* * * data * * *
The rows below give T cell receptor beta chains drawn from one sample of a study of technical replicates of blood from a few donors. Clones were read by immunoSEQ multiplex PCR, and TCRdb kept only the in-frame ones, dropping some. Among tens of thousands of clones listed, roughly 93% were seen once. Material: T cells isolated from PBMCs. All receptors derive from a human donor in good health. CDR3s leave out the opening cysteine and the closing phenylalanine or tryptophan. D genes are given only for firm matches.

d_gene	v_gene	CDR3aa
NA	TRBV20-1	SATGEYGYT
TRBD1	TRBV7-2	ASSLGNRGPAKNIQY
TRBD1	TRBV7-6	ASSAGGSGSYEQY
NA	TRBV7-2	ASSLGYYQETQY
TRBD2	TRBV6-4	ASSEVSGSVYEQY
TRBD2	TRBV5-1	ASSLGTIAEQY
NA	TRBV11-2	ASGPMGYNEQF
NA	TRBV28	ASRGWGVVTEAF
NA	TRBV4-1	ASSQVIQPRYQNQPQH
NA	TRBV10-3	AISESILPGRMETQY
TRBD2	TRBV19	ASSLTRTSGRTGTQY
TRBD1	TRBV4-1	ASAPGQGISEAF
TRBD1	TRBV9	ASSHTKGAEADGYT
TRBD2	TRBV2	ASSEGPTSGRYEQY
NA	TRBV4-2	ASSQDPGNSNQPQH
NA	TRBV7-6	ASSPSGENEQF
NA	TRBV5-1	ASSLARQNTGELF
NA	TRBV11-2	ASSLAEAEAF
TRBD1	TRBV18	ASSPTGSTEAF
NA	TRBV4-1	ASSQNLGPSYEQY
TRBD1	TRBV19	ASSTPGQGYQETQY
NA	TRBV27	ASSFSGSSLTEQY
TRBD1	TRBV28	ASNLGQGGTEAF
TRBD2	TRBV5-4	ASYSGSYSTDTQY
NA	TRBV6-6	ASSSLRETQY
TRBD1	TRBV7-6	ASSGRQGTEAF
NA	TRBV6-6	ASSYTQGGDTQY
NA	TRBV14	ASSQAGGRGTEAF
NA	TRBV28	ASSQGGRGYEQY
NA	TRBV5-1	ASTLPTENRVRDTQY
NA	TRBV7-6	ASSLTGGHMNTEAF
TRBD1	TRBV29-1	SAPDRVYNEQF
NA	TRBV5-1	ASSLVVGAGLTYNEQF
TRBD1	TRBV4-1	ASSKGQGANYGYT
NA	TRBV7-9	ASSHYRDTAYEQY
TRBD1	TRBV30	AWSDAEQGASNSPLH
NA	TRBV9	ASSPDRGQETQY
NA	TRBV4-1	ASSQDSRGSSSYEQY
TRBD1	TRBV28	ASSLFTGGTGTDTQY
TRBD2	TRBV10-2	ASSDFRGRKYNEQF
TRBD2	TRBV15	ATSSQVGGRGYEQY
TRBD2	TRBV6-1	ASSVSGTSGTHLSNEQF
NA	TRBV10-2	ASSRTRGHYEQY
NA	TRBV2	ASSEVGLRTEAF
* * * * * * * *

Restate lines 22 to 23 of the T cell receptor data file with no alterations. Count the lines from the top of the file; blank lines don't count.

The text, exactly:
NA	TRBV4-1	ASSQNLGPSYEQY
TRBD1	TRBV19	ASSTPGQGYQETQY